Paujil Natural Reserve is known for its special bird, the Blue-billed Curassow. However, Scott and I will remember it most for its remoteness and travel challenges. Getting there and back was a chuckle, for sure.
Here we are in a town picking up wine and goodies, watching the multitude of scooters with entire families riding along.
Nearby we mounted up into a Chiva ("goat") , so named because it can go about anywhere and other cars just can't. These bus-like units are truck chassis with diesel engines, 4-wheel drive and benches built in for passengers. The roads they contract to travel are unbelievably rutted and washed out dirt, and birders just can't get to Paujil without one.
I fell in love with our driver and his wife. We exchanged "snacks" and smiles. They were lovely like all Colombians we met. Juan, our bird guide, is on the left. The logistics he had to manage for this trip were truly complicated.
Isn't this a cute picture of our driver and wife, taken from my position on the bench on the second row.
Neither Chiva nor driver was dismayed by log bridges.
The countryside in this area was amazing; "hilly" can't begin to describe it. The livestock took it in stride.
With this view I finally discovered one use for the shoulder scarf worn by so many Colombians. Works as a horse whip.
Blue-and-Yellow Macaws...usually paired up.
More scenery. Lots of deciduous trees.
Well, we're at the gate, but no longer in the Chiva. Every one of us and all our luggage is stuffed into a small pick-up and from here we experienced an up-and-down journey from Hell...some semblance of broken-up cement suggested a one-time road, but, well, no...couldn't call it that. The poor little pick-up (although it had been souped up for just such a purpose) could hardly make it, and there were some strange sounds emanating from the wheels.
We made it, though, and our guide, Juan, trailed in right behind us in a scooter taxi. This is the thatched dining room and the yellow kitchen building.
Here is the bedroom building...thank goodness there was air-conditioning here. It was hot and there were no windows in these rooms.
The Blue-billed Curassow came around to be fed. This bird is so endangered that a decision was made to provide for its food in order to keep it on protected grounds. It's working so far. This is a male with the blue bill gobble thingee.
He has a substantial tail that he can flash around.
This is a female with a less exciting blue bill...but hey, she's showing a pretty good crest!
This Grey-necked Wood-rail shared the corn put out on the ground for the Curassow.
The last time I saw this bird it was in Belize in a mangrove swamp.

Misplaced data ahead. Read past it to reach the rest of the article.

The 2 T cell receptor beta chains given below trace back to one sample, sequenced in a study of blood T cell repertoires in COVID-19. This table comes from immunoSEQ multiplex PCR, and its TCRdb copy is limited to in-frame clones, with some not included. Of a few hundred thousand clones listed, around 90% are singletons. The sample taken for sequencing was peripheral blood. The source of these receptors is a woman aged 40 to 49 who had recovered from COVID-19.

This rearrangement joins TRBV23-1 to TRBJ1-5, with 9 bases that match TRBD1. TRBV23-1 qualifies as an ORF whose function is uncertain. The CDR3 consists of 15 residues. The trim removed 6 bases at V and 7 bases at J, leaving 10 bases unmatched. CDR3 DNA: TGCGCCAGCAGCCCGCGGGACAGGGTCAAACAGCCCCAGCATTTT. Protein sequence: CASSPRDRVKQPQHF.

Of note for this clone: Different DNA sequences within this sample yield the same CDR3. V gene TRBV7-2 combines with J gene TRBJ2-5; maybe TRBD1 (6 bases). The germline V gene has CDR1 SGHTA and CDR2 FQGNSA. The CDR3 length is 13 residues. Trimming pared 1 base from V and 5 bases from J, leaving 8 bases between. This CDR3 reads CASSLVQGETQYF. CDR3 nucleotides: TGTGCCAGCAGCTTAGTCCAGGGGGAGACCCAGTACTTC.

I really love this guy.
This one seems to be sending some kind of message.
There were a couple of pet parrots picking around. They'd been rescued as babies and raised by the compound folks.
I met up with this guy while wandering about on my own.
White-fronted Nunbird, found on one of our guided walks
White-fronted Nunbird. Quite a bill he has on him.
When it was time to depart, our guide decided we'd make our exit in a boat instead of the little white pick-up that could. Note the man in orange is wearing the handy, almost ubiquitous Colombian scarf.
We then rendezvoused with our Chiva driver friends and their beastly Chiva who had come back to pick us up and return us to the highway where our bus was to meet us.
On the way we found some birds
Rufescent Tiger Heron
Common Black Hawk
Black-bellied Whistling Ducks
White-headed Marsh Tyrant
Once we met up with Hermes and the van again, we traveled along a very good highway followed by a decent but very curvy road up further in the Magdalena Valley to San Vincente de Chicuri so we could have access to the Cerulean Warbler Reserve the next day. I'm so grateful for our fine driver.
We stayed in a darling little hotel, La Quinta Tibigaro. I loved this old quaint place and met the lovely young manager, Isabel. We became friendly and we still correspond on WhatsApp or Facebook. We birders got up the next day to drive further up, up, up to the Cerulean Warbler Reserve. Here we did three things: 1) Enjoyed their hummingbird and tanager feeders 2) Took a moist and slippery hike through wet grass, mud, and cow pies to see the more secretive Black Inca Hummingbird, I couldn't handle both my camera and my balance, so I left my camera behind on this hike. So, no pictures of the Black Inca. 3) Had a delightful lunch at the center. We did not see Cerulean Warblers. Apparently they don't hang out in accessible places on the Reserve. Scott and I got lost on the way back from the Black Inca, but met up with some farm girls who showed us the way back to the reserve.
At the center, it was said that this was an Empress Brilliant
Female Black Mango
Female Thick-billed Euphonia
We bid farewell to our little hotel (and the chocolate the grandmother makes from local cacao beans) and bus-traveled our way back to the main highway where we went straight northish for a while, but then had to turn off again on a very good, but extremely curvy mountainous highway to Ocana, 3600 ft elev, for the next adventure.